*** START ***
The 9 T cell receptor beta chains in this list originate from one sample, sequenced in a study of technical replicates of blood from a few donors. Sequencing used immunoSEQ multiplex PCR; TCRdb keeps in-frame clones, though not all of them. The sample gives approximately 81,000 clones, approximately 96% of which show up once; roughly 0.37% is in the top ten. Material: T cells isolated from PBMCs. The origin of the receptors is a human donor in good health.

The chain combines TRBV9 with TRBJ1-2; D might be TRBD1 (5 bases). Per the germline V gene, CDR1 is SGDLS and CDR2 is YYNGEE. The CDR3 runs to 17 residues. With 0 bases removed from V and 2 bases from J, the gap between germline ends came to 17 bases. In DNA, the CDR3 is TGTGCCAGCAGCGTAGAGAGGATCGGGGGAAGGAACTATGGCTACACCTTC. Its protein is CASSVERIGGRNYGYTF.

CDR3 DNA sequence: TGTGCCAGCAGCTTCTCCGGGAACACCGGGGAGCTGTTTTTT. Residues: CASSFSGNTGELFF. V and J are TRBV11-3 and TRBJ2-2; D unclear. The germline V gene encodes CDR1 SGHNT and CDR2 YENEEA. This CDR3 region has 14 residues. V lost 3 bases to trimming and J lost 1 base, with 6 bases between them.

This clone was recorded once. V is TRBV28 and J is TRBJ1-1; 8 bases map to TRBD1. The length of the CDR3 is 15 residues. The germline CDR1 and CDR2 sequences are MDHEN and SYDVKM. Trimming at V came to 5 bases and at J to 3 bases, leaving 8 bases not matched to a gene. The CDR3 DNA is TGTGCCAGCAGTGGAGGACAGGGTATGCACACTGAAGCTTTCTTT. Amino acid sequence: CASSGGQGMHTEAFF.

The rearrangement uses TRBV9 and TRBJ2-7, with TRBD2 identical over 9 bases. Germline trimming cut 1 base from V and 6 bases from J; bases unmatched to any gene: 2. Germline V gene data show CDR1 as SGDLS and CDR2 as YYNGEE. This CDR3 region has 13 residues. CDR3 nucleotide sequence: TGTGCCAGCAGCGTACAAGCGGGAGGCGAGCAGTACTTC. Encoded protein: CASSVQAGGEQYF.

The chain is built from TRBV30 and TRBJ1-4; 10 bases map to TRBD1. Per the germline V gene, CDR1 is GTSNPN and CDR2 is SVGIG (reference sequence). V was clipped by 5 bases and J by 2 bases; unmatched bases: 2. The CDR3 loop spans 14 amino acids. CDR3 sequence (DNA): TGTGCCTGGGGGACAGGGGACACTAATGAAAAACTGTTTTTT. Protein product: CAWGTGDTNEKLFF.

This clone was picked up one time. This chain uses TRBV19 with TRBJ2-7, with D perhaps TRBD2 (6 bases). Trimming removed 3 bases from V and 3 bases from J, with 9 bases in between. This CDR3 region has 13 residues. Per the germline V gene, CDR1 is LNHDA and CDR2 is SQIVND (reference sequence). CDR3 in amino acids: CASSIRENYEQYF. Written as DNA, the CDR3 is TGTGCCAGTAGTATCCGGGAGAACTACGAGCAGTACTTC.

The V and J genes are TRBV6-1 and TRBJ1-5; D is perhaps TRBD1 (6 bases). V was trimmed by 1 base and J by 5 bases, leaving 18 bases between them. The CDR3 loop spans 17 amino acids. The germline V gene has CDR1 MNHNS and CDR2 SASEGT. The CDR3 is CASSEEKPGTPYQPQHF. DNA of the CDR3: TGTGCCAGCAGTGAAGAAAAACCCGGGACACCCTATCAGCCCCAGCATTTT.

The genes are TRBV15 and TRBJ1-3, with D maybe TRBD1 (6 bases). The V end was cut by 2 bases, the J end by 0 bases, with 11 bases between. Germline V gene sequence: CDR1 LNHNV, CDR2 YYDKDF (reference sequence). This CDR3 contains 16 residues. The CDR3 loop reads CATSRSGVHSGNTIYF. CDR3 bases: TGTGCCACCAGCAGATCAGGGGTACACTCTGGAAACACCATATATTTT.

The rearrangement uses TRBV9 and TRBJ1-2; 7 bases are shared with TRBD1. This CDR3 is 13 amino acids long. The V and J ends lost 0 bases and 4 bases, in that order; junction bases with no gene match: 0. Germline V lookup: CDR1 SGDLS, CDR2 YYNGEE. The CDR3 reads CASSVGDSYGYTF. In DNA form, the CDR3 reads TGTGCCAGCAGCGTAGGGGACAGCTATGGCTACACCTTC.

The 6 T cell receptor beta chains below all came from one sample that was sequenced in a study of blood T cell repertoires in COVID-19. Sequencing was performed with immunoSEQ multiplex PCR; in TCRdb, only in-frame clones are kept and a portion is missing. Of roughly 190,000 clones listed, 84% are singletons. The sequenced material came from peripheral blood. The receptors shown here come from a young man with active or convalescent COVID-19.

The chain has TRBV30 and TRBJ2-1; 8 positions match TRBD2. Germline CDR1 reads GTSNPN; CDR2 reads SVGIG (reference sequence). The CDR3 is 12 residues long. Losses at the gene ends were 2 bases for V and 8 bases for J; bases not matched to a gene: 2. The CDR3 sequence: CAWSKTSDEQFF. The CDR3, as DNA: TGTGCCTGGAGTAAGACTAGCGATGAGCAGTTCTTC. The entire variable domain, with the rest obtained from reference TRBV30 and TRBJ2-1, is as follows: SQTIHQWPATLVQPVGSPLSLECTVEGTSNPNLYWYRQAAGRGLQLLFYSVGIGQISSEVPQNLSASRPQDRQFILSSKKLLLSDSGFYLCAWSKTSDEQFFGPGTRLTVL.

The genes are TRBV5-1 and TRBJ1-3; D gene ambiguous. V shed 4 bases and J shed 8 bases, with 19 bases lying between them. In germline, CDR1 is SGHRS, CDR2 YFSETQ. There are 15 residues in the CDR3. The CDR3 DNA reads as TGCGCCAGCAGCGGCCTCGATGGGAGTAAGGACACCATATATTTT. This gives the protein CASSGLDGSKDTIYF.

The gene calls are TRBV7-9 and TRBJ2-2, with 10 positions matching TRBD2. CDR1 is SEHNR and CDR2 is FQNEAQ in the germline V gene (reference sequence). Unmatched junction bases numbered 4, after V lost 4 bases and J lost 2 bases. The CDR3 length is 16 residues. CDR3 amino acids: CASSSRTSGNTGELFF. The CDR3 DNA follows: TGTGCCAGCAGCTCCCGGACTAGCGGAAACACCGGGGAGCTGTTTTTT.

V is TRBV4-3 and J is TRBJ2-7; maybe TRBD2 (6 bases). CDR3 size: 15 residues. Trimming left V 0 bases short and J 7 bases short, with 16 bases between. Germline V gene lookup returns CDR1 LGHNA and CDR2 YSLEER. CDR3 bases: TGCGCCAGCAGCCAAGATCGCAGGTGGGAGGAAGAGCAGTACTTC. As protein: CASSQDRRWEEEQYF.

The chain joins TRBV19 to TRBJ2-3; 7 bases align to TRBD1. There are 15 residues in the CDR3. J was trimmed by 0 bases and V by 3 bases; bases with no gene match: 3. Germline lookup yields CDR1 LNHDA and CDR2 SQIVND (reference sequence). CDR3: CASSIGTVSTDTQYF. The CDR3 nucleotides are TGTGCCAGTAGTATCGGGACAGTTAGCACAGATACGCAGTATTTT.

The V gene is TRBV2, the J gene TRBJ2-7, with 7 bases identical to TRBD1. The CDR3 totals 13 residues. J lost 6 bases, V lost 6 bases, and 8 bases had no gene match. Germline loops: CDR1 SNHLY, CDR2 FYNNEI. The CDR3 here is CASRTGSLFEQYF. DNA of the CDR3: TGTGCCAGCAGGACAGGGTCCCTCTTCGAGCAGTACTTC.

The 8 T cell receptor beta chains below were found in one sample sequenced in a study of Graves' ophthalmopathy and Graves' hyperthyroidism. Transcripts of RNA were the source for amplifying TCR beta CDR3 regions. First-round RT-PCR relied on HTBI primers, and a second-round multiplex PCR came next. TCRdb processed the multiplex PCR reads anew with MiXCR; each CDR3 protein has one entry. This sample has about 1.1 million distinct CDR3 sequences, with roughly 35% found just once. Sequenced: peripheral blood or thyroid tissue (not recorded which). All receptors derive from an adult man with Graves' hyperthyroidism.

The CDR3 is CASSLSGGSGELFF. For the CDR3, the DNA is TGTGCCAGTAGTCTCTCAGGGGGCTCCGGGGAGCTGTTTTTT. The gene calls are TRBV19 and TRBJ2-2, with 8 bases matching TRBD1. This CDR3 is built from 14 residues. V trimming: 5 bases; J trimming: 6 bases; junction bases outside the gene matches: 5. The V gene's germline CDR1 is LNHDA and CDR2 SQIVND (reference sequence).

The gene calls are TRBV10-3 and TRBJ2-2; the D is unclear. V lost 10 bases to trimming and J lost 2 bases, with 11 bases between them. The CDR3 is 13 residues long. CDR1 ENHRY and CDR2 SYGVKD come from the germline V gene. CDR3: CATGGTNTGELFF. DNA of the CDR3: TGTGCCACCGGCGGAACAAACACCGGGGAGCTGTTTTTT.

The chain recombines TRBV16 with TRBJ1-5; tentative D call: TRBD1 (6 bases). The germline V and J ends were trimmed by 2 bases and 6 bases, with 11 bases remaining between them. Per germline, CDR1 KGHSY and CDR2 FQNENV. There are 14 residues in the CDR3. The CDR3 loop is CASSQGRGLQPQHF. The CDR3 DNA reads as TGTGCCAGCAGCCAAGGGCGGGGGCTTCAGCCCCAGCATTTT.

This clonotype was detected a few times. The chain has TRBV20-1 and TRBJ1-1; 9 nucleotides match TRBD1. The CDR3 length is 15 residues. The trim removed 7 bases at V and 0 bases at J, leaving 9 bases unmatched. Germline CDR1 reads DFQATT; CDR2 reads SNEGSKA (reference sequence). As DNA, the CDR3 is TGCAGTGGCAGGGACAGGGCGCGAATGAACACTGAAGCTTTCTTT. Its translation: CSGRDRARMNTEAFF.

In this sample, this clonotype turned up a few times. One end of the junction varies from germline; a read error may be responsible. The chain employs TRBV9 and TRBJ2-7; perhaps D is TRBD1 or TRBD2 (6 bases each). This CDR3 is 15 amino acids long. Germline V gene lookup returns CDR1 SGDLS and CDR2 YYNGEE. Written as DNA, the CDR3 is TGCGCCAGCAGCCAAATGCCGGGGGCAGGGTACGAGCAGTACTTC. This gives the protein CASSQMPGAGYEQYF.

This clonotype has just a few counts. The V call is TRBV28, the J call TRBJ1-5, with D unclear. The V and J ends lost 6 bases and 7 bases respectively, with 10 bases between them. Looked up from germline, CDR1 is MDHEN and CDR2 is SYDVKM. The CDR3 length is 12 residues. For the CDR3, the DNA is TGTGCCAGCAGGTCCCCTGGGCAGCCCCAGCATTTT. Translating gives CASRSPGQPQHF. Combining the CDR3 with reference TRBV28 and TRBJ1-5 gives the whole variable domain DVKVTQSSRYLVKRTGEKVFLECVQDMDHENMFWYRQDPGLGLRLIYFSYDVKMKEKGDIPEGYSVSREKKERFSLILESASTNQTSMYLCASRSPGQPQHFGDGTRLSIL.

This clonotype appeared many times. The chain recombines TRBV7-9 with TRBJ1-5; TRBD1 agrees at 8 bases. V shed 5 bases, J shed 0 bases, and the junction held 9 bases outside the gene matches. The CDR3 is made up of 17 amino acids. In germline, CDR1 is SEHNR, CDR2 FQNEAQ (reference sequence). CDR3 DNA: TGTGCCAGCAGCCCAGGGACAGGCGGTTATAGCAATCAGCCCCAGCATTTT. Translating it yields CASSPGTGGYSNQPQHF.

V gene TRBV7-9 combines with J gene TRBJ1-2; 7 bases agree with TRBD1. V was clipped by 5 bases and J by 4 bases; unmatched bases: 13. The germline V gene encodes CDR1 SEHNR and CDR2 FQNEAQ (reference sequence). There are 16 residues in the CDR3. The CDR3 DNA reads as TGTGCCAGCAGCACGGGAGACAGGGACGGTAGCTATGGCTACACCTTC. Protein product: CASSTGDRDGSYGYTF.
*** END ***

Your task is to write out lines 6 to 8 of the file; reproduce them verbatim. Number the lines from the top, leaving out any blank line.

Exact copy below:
The chain is built from TRBV30 and TRBJ1-4; 10 bases map to TRBD1. Per the germline V gene, CDR1 is GTSNPN and CDR2 is SVGIG (reference sequence). V was clipped by 5 bases and J by 2 bases; unmatched bases: 2. The CDR3 loop spans 14 amino acids. CDR3 sequence (DNA): TGTGCCTGGGGGACAGGGGACACTAATGAAAAACTGTTTTTT. Protein product: CAWGTGDTNEKLFF.

This clone was picked up one time. This chain uses TRBV19 with TRBJ2-7, with D perhaps TRBD2 (6 bases). Trimming removed 3 bases from V and 3 bases from J, with 9 bases in between. This CDR3 region has 13 residues. Per the germline V gene, CDR1 is LNHDA and CDR2 is SQIVND (reference sequence). CDR3 in amino acids: CASSIRENYEQYF. Written as DNA, the CDR3 is TGTGCCAGTAGTATCCGGGAGAACTACGAGCAGTACTTC.

The V and J genes are TRBV6-1 and TRBJ1-5; D is perhaps TRBD1 (6 bases). V was trimmed by 1 base and J by 5 bases, leaving 18 bases between them. The CDR3 loop spans 17 amino acids. The germline V gene has CDR1 MNHNS and CDR2 SASEGT. The CDR3 is CASSEEKPGTPYQPQHF. DNA of the CDR3: TGTGCCAGCAGTGAAGAAAAACCCGGGACACCCTATCAGCCCCAGCATTTT.